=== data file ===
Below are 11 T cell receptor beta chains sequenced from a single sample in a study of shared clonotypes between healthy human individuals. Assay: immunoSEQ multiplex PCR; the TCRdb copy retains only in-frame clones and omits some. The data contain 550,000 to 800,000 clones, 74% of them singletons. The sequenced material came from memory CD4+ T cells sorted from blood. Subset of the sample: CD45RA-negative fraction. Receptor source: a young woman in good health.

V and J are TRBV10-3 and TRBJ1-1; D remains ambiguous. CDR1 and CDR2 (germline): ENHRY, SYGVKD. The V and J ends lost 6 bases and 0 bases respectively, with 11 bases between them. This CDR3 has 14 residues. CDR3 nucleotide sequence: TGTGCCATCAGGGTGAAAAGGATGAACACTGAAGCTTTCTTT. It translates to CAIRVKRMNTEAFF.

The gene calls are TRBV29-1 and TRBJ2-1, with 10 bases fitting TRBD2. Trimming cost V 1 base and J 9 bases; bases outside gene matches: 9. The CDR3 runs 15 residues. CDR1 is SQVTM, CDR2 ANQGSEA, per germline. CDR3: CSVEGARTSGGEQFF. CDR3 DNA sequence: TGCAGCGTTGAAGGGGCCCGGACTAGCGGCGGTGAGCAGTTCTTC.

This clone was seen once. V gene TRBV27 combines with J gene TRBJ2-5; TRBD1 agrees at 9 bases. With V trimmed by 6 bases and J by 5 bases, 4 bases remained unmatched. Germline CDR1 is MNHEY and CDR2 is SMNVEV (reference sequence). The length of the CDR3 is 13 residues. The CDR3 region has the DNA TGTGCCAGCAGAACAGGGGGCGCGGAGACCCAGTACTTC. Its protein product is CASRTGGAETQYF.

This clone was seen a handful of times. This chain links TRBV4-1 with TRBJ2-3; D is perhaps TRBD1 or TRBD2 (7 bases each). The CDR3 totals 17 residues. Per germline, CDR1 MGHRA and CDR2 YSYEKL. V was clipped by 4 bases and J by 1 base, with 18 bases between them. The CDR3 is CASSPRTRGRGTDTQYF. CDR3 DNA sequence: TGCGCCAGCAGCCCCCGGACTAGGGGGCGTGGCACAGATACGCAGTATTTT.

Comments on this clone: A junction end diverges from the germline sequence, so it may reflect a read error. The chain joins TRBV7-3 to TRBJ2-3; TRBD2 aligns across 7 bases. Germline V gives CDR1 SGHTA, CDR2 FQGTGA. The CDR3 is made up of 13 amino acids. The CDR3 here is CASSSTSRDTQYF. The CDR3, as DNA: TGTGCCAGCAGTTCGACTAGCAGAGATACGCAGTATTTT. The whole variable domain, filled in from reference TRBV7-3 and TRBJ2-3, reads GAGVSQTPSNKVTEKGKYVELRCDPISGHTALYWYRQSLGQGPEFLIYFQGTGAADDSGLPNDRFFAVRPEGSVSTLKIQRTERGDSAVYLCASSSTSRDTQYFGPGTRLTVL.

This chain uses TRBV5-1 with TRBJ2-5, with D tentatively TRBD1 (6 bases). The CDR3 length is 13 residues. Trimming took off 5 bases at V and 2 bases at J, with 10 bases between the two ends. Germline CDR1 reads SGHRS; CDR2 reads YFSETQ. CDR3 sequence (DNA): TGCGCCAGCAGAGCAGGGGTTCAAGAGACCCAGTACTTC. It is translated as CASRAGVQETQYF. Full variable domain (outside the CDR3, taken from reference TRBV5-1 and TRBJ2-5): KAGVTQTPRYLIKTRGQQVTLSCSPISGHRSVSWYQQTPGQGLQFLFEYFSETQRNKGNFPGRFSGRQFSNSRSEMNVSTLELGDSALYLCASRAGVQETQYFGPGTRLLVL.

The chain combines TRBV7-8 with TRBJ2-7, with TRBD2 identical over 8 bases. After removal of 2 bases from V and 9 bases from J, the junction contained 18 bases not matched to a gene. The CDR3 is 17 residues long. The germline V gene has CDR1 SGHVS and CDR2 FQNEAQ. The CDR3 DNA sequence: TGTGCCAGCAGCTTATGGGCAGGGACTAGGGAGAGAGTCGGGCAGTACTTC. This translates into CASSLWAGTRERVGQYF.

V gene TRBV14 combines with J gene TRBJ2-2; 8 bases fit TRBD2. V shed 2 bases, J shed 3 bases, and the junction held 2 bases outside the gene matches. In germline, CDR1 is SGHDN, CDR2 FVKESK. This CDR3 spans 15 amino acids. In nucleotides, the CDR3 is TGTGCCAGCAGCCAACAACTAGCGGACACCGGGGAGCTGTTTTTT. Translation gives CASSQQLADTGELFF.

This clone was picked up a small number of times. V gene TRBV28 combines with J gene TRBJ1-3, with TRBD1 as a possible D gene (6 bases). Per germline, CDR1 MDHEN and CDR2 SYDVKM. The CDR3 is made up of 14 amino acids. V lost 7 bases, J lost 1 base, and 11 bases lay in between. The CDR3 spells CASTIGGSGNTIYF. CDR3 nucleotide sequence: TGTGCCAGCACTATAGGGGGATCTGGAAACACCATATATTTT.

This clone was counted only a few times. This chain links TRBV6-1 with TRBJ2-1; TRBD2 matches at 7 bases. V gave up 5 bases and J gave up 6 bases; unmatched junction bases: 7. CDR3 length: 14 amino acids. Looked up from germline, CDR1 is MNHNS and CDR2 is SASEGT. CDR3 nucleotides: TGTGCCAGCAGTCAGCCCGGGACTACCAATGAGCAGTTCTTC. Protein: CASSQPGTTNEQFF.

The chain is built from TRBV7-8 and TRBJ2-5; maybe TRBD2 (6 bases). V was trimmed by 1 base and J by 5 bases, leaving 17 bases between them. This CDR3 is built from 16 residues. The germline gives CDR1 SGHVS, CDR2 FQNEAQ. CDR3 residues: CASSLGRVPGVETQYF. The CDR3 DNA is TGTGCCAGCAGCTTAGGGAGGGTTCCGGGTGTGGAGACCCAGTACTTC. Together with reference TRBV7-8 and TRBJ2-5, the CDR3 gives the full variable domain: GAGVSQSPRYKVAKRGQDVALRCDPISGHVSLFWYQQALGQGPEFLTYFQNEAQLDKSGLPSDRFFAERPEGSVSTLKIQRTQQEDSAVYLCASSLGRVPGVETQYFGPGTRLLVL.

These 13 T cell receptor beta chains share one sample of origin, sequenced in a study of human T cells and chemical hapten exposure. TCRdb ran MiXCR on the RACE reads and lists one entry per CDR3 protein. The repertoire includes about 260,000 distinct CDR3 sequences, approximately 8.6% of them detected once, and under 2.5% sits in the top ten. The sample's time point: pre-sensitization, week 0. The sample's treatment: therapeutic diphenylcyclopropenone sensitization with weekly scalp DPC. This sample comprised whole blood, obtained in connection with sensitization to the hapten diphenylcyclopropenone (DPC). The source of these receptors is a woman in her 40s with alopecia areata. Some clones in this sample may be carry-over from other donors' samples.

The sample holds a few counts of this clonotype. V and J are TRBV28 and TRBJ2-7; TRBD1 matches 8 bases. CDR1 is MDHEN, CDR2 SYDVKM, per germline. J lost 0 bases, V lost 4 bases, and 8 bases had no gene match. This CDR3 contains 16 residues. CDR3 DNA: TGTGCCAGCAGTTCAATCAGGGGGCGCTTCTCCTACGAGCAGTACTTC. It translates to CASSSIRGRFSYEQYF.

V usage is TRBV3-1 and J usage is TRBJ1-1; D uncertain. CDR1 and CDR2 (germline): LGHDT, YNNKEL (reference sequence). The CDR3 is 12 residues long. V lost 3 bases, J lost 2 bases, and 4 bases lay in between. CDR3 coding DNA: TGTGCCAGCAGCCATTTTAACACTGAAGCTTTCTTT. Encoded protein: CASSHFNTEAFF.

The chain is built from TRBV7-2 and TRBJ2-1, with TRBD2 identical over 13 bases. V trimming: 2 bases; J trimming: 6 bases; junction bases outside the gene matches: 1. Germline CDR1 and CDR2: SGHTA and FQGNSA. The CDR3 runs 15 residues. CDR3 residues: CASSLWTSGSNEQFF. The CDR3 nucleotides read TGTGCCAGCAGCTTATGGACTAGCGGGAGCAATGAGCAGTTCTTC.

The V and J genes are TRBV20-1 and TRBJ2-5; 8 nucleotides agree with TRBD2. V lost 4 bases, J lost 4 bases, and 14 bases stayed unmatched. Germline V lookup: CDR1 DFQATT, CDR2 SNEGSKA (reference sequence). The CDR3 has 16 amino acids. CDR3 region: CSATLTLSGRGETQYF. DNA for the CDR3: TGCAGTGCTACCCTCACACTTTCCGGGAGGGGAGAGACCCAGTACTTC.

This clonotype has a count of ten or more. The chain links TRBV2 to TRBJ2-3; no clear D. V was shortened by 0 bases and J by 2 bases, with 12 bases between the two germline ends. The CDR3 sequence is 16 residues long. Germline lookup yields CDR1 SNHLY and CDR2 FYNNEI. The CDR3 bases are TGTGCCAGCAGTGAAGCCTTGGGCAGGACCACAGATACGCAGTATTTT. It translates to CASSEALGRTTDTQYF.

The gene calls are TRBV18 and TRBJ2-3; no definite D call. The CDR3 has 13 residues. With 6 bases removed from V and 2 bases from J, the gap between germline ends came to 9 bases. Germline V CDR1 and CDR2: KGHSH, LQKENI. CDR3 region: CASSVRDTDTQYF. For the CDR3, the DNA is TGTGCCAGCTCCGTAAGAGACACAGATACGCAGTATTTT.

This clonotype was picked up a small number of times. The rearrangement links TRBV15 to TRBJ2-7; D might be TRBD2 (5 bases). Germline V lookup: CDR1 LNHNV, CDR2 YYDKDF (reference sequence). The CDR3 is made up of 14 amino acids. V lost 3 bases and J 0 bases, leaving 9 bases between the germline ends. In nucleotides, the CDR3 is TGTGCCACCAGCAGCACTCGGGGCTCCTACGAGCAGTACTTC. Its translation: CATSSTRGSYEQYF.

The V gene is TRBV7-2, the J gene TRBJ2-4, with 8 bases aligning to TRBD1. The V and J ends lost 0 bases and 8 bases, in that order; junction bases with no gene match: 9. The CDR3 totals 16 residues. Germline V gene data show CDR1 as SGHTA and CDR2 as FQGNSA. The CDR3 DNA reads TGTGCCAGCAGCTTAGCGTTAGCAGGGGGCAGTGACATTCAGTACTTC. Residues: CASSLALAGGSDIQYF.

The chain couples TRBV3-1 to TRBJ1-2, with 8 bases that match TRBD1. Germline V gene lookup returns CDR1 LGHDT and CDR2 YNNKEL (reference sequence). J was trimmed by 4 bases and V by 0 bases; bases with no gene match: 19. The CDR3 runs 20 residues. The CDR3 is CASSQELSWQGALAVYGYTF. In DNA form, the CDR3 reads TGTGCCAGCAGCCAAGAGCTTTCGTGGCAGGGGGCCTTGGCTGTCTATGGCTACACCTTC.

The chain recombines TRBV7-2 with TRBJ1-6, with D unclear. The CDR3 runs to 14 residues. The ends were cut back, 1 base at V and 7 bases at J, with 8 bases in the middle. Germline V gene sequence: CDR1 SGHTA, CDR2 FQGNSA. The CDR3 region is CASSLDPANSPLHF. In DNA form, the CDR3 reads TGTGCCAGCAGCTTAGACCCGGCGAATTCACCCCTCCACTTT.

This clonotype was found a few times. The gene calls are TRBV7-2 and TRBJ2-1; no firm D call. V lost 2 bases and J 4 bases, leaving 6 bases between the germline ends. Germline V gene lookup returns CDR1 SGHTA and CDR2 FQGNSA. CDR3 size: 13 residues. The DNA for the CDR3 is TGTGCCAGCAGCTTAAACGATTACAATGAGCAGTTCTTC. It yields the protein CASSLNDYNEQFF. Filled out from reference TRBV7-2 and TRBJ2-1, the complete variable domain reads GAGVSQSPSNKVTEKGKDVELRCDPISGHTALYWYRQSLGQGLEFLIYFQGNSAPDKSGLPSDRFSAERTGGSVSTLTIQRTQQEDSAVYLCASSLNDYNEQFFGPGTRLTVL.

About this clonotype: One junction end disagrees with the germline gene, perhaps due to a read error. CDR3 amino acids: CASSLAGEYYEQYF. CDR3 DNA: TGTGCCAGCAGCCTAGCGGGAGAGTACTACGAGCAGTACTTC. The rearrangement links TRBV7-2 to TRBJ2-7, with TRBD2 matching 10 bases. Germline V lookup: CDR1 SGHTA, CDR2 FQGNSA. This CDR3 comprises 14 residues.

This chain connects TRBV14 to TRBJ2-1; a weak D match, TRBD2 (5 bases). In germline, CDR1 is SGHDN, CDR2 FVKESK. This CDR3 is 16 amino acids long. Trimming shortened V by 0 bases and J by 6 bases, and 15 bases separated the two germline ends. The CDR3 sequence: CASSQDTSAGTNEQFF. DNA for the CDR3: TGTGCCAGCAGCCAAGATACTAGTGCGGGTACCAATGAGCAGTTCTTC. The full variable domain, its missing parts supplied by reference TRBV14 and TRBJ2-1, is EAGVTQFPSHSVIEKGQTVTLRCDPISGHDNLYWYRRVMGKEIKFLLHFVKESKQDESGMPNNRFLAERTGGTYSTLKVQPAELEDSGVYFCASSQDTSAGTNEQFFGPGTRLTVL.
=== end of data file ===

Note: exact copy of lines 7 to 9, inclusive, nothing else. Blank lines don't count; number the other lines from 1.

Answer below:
This chain uses TRBV5-1 with TRBJ2-5, with D tentatively TRBD1 (6 bases). The CDR3 length is 13 residues. Trimming took off 5 bases at V and 2 bases at J, with 10 bases between the two ends. Germline CDR1 reads SGHRS; CDR2 reads YFSETQ. CDR3 sequence (DNA): TGCGCCAGCAGAGCAGGGGTTCAAGAGACCCAGTACTTC. It is translated as CASRAGVQETQYF. Full variable domain (outside the CDR3, taken from reference TRBV5-1 and TRBJ2-5): KAGVTQTPRYLIKTRGQQVTLSCSPISGHRSVSWYQQTPGQGLQFLFEYFSETQRNKGNFPGRFSGRQFSNSRSEMNVSTLELGDSALYLCASRAGVQETQYFGPGTRLLVL.

The chain combines TRBV7-8 with TRBJ2-7, with TRBD2 identical over 8 bases. After removal of 2 bases from V and 9 bases from J, the junction contained 18 bases not matched to a gene. The CDR3 is 17 residues long. The germline V gene has CDR1 SGHVS and CDR2 FQNEAQ. The CDR3 DNA sequence: TGTGCCAGCAGCTTATGGGCAGGGACTAGGGAGAGAGTCGGGCAGTACTTC. This translates into CASSLWAGTRERVGQYF.

V gene TRBV14 combines with J gene TRBJ2-2; 8 bases fit TRBD2. V shed 2 bases, J shed 3 bases, and the junction held 2 bases outside the gene matches. In germline, CDR1 is SGHDN, CDR2 FVKESK. This CDR3 spans 15 amino acids. In nucleotides, the CDR3 is TGTGCCAGCAGCCAACAACTAGCGGACACCGGGGAGCTGTTTTTT. Translation gives CASSQQLADTGELFF.